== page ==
As the saying goes, “so many wines—so little time”. But that’s not stopping us from putting together our “Bucket List” for 2013. In the past two weeks we’ve covered some great and famous wines of France. If you miss an edition, go to coachellavalleyweekly.com/archives.
Of course Italy, Spain, Portugal, Germany and Australia are also home to great and famous wine, which we’ll cover as the year unfolds. But it’s time to land back home here in California and kiss the ground that produces such great “New World Wine”.
Generally, our wine writers have deemed the last four decades as the time California wine—particularly Cabernet Sauvignon—came in out of the cold and reigned. A generation of wine pioneers pursued their dreams believing that California could commandeer their own brave new world of wine that could compete internationally. But human nature as it is—especially within the matrix of the art of wine, things typically tend to get “exclusive”.
California has long had its share of exclusive wines, but what’s changed is that they are now quite expensive, with a much larger and faster-moving fan base. Known as “Cult Wines”, they are rare & majestic and they have collectors in a frenzy.
California Cult Wines refers to “typically but not exclusively Napa Valley Cabernet Sauvignon”, that are full, lush, highly concentrated cabernet sauvignons in a very limited production, prized by collectors and very expensive.
The inner circle of cult wines from Napa Valley at the beginning of this new century (kind of a Cabernet Brat-Pack) were: Araujo, Bryant Family Vineyard, Colgin Cellars, Dalla Valle Maya, Dominus Estate, Grace Family Vineyards, Harlan Estate, Opus One, Screaming Eagle, and Shafer Hillside Select. There was also one Chardonnay: Marcassin.
(In 2013, some “Cultists”—snooty or not, may claim Opus One and Dominus to have “lost” their status.)
Often with a production of fewer than 600 cases per year, they can command several times their “release price” upon release! And—for you investors right now, China (who purchased so much Bordeaux and increased its value) is out looking for these Calfornia Cult Classics.
A quick tour down Cal Wine memory lane in the 1960s will include the likes of Stony Hill Chardonnay, grown at the base of Spring Mountain in Napa Valley, it was all the rage. A great tasting minerally Chard at $4 to $6 a bottle, it was bringing what was then one of the highest prices paid for a California wine.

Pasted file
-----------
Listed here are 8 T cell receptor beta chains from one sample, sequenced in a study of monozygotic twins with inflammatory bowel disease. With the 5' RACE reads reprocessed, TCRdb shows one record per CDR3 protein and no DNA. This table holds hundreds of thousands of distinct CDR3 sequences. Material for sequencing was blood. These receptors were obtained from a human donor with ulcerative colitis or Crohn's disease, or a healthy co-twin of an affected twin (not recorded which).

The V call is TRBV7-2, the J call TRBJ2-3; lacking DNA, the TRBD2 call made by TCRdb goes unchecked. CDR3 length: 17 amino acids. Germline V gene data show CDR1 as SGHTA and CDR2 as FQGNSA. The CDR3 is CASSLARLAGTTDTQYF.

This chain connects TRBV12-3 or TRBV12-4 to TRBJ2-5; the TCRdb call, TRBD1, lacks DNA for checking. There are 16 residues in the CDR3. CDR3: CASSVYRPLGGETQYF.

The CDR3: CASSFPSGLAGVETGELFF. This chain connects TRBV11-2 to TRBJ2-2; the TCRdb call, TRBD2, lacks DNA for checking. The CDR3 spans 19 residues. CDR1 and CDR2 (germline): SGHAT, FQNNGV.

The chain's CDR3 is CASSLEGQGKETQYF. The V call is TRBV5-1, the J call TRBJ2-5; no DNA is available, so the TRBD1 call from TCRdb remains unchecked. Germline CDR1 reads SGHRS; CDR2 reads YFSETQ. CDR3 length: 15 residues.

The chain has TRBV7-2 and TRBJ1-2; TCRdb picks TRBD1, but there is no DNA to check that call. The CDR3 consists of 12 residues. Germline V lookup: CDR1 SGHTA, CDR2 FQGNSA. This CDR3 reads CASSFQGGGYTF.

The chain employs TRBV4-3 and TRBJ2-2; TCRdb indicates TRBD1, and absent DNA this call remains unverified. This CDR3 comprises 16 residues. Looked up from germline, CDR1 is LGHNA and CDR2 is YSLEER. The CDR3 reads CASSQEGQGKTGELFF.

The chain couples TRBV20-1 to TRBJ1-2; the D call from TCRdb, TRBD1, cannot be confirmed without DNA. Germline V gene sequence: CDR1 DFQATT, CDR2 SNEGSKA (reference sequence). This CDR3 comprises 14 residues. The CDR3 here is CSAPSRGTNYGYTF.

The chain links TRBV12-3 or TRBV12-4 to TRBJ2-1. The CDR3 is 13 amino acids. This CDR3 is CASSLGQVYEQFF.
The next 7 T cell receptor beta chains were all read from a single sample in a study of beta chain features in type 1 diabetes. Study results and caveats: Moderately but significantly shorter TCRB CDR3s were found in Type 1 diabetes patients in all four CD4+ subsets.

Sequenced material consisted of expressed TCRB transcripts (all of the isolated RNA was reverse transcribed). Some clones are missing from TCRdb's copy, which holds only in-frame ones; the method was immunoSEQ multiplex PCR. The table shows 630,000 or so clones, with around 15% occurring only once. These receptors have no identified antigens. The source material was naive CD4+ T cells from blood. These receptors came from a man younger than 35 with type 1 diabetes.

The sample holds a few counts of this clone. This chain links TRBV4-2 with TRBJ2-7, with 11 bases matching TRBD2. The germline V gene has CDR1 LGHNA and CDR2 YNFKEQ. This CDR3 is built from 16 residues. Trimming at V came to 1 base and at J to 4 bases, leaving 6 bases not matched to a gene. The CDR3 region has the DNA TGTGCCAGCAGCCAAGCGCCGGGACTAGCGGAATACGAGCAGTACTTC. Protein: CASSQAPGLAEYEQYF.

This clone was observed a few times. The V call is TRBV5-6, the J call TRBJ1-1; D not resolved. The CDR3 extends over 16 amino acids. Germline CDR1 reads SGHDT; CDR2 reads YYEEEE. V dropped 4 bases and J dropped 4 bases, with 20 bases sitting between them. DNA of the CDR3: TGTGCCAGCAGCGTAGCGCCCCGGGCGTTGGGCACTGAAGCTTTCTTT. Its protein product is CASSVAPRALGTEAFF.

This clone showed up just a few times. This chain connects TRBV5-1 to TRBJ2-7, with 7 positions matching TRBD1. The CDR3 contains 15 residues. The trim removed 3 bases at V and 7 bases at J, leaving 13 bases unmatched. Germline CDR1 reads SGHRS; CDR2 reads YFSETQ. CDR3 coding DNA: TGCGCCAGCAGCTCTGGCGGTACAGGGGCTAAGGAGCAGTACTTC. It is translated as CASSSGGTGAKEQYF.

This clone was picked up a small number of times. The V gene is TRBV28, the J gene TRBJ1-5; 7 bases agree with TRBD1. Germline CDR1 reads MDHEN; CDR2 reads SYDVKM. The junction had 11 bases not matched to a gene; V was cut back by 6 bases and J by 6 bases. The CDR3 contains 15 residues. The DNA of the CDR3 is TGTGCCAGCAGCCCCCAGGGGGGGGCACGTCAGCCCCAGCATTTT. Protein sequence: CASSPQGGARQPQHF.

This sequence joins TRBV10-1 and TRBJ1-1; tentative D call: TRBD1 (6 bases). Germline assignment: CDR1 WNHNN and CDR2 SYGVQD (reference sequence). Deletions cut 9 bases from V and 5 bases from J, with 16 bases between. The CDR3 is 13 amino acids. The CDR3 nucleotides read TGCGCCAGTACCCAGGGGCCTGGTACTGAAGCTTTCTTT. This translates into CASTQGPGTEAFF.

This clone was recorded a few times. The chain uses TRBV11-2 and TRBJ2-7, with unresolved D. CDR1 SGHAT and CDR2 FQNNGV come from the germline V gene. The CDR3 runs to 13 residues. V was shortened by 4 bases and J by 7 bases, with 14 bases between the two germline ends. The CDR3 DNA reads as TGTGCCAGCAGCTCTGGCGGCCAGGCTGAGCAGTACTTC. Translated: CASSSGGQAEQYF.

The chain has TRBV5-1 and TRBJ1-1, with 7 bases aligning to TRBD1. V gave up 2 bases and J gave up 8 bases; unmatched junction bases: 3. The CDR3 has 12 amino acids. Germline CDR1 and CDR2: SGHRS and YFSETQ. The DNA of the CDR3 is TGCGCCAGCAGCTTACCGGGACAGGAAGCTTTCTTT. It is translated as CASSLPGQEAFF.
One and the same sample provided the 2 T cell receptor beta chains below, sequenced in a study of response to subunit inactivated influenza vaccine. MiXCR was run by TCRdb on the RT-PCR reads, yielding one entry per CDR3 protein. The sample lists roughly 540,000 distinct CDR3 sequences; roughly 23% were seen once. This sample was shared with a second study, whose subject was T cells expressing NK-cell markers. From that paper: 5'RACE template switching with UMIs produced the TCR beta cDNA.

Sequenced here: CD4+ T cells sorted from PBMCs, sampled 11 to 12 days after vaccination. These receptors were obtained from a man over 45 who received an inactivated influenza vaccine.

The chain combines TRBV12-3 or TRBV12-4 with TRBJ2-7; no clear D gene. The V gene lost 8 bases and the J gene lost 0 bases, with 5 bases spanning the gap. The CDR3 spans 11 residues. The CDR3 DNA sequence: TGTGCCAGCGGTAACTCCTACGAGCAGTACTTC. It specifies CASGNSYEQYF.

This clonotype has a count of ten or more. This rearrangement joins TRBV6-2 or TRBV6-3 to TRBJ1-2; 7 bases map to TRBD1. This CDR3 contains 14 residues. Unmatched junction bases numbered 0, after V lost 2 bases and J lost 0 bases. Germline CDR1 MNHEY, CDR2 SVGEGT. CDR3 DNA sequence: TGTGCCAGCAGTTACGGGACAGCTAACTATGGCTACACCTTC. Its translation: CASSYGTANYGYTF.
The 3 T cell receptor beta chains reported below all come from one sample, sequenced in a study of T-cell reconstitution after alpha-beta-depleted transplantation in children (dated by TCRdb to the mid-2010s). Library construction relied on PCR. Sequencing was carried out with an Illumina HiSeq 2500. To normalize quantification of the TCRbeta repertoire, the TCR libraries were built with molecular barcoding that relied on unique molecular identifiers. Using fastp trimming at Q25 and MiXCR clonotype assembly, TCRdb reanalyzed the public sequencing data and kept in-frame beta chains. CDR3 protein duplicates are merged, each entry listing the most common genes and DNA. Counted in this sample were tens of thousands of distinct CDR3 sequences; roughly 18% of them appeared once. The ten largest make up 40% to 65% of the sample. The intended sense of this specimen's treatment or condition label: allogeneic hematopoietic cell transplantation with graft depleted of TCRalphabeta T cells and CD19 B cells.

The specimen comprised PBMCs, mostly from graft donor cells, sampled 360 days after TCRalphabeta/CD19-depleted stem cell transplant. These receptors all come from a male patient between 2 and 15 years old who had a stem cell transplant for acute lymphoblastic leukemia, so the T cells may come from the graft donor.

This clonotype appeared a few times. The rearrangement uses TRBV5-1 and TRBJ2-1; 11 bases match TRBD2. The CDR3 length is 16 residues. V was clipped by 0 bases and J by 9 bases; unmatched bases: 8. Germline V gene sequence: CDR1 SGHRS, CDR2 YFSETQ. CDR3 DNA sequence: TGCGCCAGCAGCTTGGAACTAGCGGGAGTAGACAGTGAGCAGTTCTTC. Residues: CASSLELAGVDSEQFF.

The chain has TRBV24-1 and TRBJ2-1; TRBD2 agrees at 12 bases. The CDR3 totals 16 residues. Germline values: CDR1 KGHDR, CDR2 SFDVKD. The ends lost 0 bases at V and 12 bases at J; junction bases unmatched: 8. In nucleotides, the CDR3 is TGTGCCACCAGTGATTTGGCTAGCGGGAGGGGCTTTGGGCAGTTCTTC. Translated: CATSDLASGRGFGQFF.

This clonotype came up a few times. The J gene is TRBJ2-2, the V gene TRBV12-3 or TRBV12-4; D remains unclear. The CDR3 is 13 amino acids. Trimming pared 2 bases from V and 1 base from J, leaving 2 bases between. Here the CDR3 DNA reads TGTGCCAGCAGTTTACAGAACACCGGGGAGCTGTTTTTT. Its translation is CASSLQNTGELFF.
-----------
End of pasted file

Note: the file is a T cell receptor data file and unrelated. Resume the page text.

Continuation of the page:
Ridge Zinfandels from the ’60s and ’70s also developed a cult following as the Santa Cruz Mountains winery began to bottle vineyard-designated wines from different sites and appellations. Kind of egg-head winemakers out of Stanford University—which was cool and therefore had that cool cult status.
In the 1970s, Heitz Martha’s Vineyard developed their own cult status that lasted more than a decade. Its popularity led wine lovers to line up outside the Heitz tasting room in St. Helena to buy it. The wine started the ’70s at $12.75 a bottle and ended the decade at $25, defining that era’s upper price range in California.
Also in the ’70s, American wines first attained widespread international recognition. In 1976, Stag’s Leap Wine Cellars Cabernet Sauvignon Napa Valley 1973–only the second vintage from that winery–rocked the wine world when it placed first in The Paris Wine Tasting of 1976 or the “Judgment of Paris” at a blind tasting judged by French wine critics.
Wine Spectator wrote: “A key turning point came in 1981, when the Napa Valley Vintners Association held the first Napa Valley Wine Auction. The results were staggering– Retailers and collectors broke out in a bidding war for the first bottles of Opus One, the joint-venture Franco-Californian Napa Cabernet made by Robert Mondavi and Baron Philippe de Rothschild of Chateau Mouton-Rothschild. No one outside a tight circle of winemakers had ever tasted the wine, and when that first case sold for $24,000, it set a record: $2,000 for a single bottle of California wine.”
My first taste of these great Cal Cabs came when I was at the Top of the Mark in San Francisco. I was on my client’s expense account so I ordered a glass of their “best” Cabernet. It was $12 a glass—totally unheard of back in the early 80s. Anyway—I had the Silver Oak Cellars Alexander Valley: it was the best wine I had ever tasted. I still recall it being loaded with currant, plum and wild berry flavors framed by smoky, toasty oaky nuances with a long complex, concentrated finish. The next day I was up in Napa visiting the winery.
Speaking of Napa Valley, in Oakville, be on the look-out for what may be a “new cult wine” emerging: Vine Hill Ranch—be the first one on your block to try this amazing but subtle brilliant Cab.
Currently, the 2009 Caymus Special Selection, Napa Valley at $130 a bottle, is the darling of the wine critics: “Ripe, voluptuous, with a typical Caymus hint of sweetness. Silky, rich, deep blackberry. Elegant.” Talk about a great finale wine for our Bucket List! CHEERS!
Rick conducts & entertains at wine tastings & events. Contact email@example.com